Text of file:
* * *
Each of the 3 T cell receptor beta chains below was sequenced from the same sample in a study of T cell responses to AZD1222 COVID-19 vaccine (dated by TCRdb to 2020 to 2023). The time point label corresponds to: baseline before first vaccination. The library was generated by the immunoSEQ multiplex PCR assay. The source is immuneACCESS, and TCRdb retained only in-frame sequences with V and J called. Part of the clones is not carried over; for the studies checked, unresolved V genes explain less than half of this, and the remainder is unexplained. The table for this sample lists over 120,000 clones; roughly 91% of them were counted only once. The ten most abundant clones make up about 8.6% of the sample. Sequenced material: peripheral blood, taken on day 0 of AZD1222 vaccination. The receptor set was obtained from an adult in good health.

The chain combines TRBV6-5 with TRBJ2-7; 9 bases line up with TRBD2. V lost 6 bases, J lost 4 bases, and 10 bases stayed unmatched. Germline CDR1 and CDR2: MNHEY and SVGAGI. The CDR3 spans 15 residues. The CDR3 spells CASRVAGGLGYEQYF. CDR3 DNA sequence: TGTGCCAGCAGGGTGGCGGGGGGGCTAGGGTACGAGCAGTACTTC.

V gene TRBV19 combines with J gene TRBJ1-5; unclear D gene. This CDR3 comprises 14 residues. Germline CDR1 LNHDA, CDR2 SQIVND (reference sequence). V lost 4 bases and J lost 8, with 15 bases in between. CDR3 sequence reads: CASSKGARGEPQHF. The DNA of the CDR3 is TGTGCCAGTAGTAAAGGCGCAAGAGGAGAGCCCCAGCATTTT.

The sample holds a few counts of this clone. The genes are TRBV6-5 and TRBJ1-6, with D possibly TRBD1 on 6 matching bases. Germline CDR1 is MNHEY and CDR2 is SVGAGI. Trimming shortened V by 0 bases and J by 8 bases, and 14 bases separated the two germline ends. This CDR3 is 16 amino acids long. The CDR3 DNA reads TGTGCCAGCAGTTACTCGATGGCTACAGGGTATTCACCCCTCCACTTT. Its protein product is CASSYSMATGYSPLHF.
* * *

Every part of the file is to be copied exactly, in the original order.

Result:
Each of the 3 T cell receptor beta chains below was sequenced from the same sample in a study of T cell responses to AZD1222 COVID-19 vaccine (dated by TCRdb to 2020 to 2023). The time point label corresponds to: baseline before first vaccination. The library was generated by the immunoSEQ multiplex PCR assay. The source is immuneACCESS, and TCRdb retained only in-frame sequences with V and J called. Part of the clones is not carried over; for the studies checked, unresolved V genes explain less than half of this, and the remainder is unexplained. The table for this sample lists over 120,000 clones; roughly 91% of them were counted only once. The ten most abundant clones make up about 8.6% of the sample. Sequenced material: peripheral blood, taken on day 0 of AZD1222 vaccination. The receptor set was obtained from an adult in good health.

The chain combines TRBV6-5 with TRBJ2-7; 9 bases line up with TRBD2. V lost 6 bases, J lost 4 bases, and 10 bases stayed unmatched. Germline CDR1 and CDR2: MNHEY and SVGAGI. The CDR3 spans 15 residues. The CDR3 spells CASRVAGGLGYEQYF. CDR3 DNA sequence: TGTGCCAGCAGGGTGGCGGGGGGGCTAGGGTACGAGCAGTACTTC.

V gene TRBV19 combines with J gene TRBJ1-5; unclear D gene. This CDR3 comprises 14 residues. Germline CDR1 LNHDA, CDR2 SQIVND (reference sequence). V lost 4 bases and J lost 8, with 15 bases in between. CDR3 sequence reads: CASSKGARGEPQHF. The DNA of the CDR3 is TGTGCCAGTAGTAAAGGCGCAAGAGGAGAGCCCCAGCATTTT.

The sample holds a few counts of this clone. The genes are TRBV6-5 and TRBJ1-6, with D possibly TRBD1 on 6 matching bases. Germline CDR1 is MNHEY and CDR2 is SVGAGI. Trimming shortened V by 0 bases and J by 8 bases, and 14 bases separated the two germline ends. This CDR3 is 16 amino acids long. The CDR3 DNA reads TGTGCCAGCAGTTACTCGATGGCTACAGGGTATTCACCCCTCCACTTT. Its protein product is CASSYSMATGYSPLHF.